- “This planet has a history, Mother. A history I fear we are dangerously ignorant of.”
- “Given what they’ve been eating, I have a feeling this might cause them some…distress.”
- “I will retain my behavior model, but I feel confident I won’t, as you say, mimic human love for you a second time, as I don’t believe this version of you will inspire the same feelings the version I met 12 years ago did.”
- “I am not your enemy.”
- “Sol…guide my hand.”
- “And I will never be anything but a creator of death. I will kill it.”
- “We know your Ark crashed. You’re not exactly in a position to be making threats.”
In The News
Here I try to point you to a few of the more interesting and informative news items over the last week related to Raised by Wolves:
- One of the burning questions on Reddit has been where does the settlement on Kepler-22b get their water, and now an article on The Hollywood Reporter finally reveals the answer. OK, well, not really, but it does talk to the innovative way the production solved their on set water needs.
- The digital comic released last week has now been made available in PDF format for free directly from the HBO Max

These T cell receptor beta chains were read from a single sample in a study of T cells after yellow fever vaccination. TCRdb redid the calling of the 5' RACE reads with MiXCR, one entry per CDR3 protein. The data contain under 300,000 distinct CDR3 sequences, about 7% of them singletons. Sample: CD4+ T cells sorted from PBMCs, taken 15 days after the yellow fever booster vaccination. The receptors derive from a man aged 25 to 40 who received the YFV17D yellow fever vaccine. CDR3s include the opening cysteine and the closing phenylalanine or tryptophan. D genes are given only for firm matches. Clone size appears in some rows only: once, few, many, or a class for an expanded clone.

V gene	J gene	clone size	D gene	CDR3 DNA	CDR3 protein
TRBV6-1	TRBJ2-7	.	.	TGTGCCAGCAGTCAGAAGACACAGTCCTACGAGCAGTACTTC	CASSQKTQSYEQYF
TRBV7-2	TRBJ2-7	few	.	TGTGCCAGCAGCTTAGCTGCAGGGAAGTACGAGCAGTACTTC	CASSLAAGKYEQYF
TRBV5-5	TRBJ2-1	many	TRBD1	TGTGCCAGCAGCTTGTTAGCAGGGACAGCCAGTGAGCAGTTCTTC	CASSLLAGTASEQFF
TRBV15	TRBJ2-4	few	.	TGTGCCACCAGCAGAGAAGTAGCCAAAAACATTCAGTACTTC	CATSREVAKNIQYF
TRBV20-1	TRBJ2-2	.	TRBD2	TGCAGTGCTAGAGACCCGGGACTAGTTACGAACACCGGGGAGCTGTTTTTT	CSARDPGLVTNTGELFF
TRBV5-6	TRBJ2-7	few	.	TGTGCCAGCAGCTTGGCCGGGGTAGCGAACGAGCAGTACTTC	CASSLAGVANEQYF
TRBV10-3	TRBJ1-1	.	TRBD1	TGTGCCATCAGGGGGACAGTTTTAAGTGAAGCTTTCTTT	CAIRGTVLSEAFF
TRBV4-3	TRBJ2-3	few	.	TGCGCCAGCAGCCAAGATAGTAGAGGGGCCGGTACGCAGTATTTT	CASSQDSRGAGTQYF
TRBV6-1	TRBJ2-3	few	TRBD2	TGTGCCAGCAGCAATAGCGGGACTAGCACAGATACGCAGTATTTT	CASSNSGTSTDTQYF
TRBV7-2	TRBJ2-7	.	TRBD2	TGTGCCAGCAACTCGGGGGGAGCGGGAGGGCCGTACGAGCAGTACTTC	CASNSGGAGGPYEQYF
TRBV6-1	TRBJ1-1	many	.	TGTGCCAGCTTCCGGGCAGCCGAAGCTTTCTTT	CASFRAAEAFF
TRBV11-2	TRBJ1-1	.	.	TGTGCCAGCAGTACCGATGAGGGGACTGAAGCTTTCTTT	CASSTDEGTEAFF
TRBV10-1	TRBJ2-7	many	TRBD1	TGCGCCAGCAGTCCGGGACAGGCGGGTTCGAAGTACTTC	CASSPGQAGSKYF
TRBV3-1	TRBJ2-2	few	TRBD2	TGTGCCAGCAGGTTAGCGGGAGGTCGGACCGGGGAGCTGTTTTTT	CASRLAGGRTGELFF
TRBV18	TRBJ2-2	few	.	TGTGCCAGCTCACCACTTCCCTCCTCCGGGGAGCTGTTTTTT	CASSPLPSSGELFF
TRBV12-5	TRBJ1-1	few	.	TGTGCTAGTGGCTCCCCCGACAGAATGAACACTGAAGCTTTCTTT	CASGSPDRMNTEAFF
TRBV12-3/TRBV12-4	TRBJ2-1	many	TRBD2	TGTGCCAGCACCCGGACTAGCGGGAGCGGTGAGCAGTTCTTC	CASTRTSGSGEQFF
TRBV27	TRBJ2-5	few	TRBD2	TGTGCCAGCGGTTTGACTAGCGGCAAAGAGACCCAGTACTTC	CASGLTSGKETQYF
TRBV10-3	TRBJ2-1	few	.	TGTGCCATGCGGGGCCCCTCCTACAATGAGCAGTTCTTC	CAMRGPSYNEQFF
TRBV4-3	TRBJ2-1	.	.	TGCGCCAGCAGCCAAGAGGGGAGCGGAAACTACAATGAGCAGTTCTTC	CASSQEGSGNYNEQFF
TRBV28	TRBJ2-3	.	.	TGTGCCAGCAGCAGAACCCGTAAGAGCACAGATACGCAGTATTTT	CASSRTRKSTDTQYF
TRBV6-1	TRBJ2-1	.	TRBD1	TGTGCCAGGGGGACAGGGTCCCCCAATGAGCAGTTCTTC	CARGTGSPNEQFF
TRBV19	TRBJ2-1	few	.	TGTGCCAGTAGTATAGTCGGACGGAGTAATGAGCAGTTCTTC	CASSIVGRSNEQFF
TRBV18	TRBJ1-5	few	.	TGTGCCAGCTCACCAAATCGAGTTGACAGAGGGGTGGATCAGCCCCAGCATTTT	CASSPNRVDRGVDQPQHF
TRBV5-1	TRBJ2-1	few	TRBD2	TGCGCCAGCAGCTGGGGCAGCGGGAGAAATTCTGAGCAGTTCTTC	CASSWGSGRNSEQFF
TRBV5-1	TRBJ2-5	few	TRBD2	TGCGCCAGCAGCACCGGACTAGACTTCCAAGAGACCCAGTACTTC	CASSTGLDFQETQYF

- Den of Geek has a nice interview with Jordan Loughran (Tempest), talking about her preparation for the role and thoughts about her character.
- While the full article is behind a pay wall, the opening paragraphs of the Sunday Times’ interview with Ridley Scott are quite amusing. He doesn’t have much love for critics of the show, nor for what he sees as the “brain-damaging bullshit” of today’s action movies.
That’s all for this week. Please let me know your thoughts and feelings about this week’s episode, and any theories you have on what’s to come, in the comments below. Thanks for joining 25YL for Raised by Wolves Season 1. Now let’s all hurry up and wait for Season 2!
All images courtesy of HBO Max